Texas Attorney General Ken Paxton last week issued an opinion that guides Burnet County Attorney Eddie Arredondo’s office and the Burnet County Sheriff’s Office on how to enforce fines for overweight commercial vehicles on roads with reduced weight limits.
Last August, Arredondo had sought an opinion to settle a dispute between his office and the Burnet County Sheriff’s Office over how to enforce offenses which fall under Section 621.102 of the Texas Transportation Code.
The guidance was sought because a large number of commercial vehicles use federal, state and county roadways in Burnet County each day — including vehicles from local rock quarries and large trucks carrying wind turbine parts, some of which exceed the maximum weight limits for area highways and roads.
Section 621.101 sets out the weight limits allowable on public highways in the state of Texas, but Section 621.102 then allows the executive director of the Texas Department of Transportation to set lower maximum weight limits for certain state roads, including highways like Texas 29 and Texas 71, or farm-to-market roads like FM 1431 or FM 963 if safety issues require them.
While Section 621.506 of the code spells out a graduated fine schedule from $100 to $10,000 for violations of certain sections of the code, including those committed under Section 621.101, another section of the code — Section 621.057 — sets out a maximum fine of $200 in general for all violations which are not specifically stated in 621.506.
Arredondo said his office contended the code requires violations of Section 621.102 to carry a maximum fine of $200 since “the violation is not listed under the higher punishment range listed under section 621.506.”
However, Arredondo said the BCSO contends “section 621.102 only grants power to modify the gross weight limit and a violation of a lowered weight limit on a roadway is an offense of section 621.101” and should thus be subject to the graduated fine schedule which allows for harsher penalties.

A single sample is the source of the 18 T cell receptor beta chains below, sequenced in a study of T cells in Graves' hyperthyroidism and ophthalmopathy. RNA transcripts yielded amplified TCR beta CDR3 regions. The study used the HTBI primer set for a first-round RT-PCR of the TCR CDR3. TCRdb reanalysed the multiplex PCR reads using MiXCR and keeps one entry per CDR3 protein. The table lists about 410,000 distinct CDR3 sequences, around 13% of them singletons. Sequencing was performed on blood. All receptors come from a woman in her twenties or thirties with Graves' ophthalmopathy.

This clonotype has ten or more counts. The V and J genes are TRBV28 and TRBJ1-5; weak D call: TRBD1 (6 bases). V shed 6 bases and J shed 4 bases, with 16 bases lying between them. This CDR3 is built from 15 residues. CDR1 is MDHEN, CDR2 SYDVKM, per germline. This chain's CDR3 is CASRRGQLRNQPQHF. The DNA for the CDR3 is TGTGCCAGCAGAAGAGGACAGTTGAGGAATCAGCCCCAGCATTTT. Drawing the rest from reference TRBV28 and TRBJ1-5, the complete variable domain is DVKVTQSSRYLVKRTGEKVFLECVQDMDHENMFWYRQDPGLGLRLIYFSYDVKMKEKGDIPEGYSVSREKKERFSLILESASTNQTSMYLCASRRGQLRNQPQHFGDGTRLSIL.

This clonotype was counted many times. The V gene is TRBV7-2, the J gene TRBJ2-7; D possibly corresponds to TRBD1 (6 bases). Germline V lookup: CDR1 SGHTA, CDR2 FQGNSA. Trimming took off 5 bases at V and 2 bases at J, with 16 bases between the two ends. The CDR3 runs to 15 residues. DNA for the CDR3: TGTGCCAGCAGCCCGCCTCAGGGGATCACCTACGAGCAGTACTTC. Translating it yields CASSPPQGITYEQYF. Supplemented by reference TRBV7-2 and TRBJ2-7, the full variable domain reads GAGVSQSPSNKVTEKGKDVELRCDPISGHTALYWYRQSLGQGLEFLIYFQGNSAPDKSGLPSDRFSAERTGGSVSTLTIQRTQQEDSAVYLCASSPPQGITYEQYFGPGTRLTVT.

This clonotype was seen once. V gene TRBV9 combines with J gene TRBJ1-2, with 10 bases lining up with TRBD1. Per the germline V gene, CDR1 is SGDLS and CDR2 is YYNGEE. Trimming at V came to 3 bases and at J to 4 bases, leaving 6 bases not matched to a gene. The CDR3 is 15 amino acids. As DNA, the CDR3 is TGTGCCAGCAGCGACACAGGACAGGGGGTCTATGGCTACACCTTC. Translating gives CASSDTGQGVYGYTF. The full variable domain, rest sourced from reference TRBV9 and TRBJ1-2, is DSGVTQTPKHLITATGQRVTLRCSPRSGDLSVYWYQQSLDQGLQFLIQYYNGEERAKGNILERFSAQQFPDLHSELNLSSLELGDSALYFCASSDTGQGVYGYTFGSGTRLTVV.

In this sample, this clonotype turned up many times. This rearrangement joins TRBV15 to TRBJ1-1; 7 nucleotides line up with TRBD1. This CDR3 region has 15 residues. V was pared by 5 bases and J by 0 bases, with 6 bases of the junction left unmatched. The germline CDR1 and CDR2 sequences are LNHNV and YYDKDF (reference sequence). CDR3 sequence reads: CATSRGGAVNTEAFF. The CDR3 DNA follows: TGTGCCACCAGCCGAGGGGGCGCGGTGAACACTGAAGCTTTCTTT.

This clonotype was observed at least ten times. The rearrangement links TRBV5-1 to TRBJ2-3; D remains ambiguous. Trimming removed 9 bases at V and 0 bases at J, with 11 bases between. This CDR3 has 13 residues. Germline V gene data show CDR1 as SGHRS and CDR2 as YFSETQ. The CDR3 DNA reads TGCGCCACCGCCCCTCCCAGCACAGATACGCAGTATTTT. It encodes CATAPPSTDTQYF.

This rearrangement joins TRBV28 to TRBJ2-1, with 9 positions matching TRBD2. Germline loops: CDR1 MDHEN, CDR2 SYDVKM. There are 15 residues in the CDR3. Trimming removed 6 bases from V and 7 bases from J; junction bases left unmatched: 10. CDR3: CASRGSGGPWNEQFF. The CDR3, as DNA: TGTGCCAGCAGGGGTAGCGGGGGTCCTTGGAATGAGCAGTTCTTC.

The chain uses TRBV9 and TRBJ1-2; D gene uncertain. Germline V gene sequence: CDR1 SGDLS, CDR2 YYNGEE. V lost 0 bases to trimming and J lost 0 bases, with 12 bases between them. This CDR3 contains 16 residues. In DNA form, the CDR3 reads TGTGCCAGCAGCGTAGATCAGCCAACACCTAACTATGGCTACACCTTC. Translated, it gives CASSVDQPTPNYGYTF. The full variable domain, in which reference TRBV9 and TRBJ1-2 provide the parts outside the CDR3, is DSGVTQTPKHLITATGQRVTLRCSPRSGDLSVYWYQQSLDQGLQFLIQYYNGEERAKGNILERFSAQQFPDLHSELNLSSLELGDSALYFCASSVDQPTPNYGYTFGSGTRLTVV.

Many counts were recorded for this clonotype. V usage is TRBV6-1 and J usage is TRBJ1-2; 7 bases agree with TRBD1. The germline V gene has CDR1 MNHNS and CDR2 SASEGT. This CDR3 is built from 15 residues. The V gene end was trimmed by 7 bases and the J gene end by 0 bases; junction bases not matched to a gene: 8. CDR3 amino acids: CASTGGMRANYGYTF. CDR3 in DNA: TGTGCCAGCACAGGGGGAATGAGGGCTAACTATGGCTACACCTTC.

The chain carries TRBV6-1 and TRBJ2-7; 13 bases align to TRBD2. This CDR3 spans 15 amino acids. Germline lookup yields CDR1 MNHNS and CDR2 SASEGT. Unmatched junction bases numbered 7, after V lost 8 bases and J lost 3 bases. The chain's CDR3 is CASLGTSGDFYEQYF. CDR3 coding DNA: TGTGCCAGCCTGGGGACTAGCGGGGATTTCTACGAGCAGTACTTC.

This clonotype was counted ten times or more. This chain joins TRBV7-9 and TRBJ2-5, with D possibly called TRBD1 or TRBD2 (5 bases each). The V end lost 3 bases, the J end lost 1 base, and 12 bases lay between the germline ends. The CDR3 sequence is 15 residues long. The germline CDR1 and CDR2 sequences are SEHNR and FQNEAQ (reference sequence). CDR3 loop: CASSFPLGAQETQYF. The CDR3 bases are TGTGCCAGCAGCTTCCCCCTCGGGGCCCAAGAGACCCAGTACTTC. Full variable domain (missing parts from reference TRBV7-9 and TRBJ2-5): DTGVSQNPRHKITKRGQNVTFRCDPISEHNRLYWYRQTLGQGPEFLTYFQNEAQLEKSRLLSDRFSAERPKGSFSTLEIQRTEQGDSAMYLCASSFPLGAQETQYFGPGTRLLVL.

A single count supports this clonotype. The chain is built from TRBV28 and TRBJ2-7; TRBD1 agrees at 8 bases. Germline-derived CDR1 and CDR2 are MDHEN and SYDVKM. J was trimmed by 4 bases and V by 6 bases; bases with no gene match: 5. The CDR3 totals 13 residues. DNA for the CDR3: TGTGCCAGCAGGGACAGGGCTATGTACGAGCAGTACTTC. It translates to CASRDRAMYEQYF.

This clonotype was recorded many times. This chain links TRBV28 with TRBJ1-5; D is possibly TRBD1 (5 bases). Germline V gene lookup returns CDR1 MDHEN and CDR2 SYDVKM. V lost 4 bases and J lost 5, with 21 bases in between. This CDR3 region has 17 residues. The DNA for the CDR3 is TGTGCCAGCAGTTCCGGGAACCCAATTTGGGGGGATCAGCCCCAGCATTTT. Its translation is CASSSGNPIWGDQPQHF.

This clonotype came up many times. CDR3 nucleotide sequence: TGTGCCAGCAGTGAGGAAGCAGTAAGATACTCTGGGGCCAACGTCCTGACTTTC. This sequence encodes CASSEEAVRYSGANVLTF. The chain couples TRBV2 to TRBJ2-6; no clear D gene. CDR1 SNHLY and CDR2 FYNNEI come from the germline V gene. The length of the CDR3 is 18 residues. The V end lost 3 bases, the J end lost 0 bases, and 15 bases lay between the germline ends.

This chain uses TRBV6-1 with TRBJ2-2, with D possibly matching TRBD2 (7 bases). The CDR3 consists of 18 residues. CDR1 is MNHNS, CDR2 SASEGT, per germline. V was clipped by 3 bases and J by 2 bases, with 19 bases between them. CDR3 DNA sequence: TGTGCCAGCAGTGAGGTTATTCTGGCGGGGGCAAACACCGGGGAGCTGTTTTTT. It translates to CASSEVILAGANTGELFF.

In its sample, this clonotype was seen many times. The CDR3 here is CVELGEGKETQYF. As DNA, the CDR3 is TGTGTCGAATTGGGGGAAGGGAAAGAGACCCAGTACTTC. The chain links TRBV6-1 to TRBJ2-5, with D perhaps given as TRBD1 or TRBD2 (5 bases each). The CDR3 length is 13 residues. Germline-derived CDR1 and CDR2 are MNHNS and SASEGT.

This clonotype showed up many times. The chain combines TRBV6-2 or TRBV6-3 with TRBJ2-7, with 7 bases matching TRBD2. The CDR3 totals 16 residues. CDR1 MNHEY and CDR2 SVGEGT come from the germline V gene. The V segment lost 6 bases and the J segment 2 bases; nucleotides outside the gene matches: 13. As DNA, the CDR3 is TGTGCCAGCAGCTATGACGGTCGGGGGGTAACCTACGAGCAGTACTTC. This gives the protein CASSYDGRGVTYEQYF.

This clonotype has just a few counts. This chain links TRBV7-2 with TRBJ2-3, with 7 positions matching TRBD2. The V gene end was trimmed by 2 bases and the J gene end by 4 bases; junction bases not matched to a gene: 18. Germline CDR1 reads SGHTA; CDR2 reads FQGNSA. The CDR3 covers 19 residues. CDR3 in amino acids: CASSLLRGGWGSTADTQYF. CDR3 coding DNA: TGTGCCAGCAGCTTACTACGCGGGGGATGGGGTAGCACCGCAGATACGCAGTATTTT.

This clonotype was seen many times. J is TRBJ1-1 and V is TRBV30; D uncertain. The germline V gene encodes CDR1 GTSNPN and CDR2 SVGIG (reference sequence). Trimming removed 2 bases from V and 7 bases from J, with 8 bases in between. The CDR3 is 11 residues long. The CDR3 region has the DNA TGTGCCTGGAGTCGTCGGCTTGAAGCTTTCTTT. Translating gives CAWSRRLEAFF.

In Opinion KP-0354, Paxton sided with Arredondo, stating a violation of a weight limit on a roadway that has been modified in accordance with Section 621.102 of the Texas Transportation Code is punishable under Section 621.507 and thus subject to a maximum fine of $200.
Paxton said the law indicates the Legislature “did not make that policy choice” to punish violations of Section 621.102 under the penalties listed in Section 621.506.
“Section 621.102 does not specify consequences for exceeding the maximum weights set by the executive director, and we must assume that section 621.506’s failure to include section 621.102 was intentional,” Paxton wrote.
“While section 621.101 of the Transportation Code specifies maximum weight limitations for vehicles operating over or on a public highway or certain ports-of-entry, section 621.102 authorizes the executive director of the Department of Transportation to set different limitations that do not exceed these maximums.
“Section 621.506 provides a graduated schedule of penalties for violating specified maximum weight statutes but does not include section 621.102. Because no statute specifies the penalty for violating section 621.102, operating a vehicle in excess of the maximum weight set by the executive director under that section is subject to the catch-all penalties in section 621.507,” Paxton added.
“Because no statute specifies the penalty for [violations]... operating a vehicle in excess of the maximum weight ... subject to the catch-all penalties...” — Ken Paxton Texas Attorney General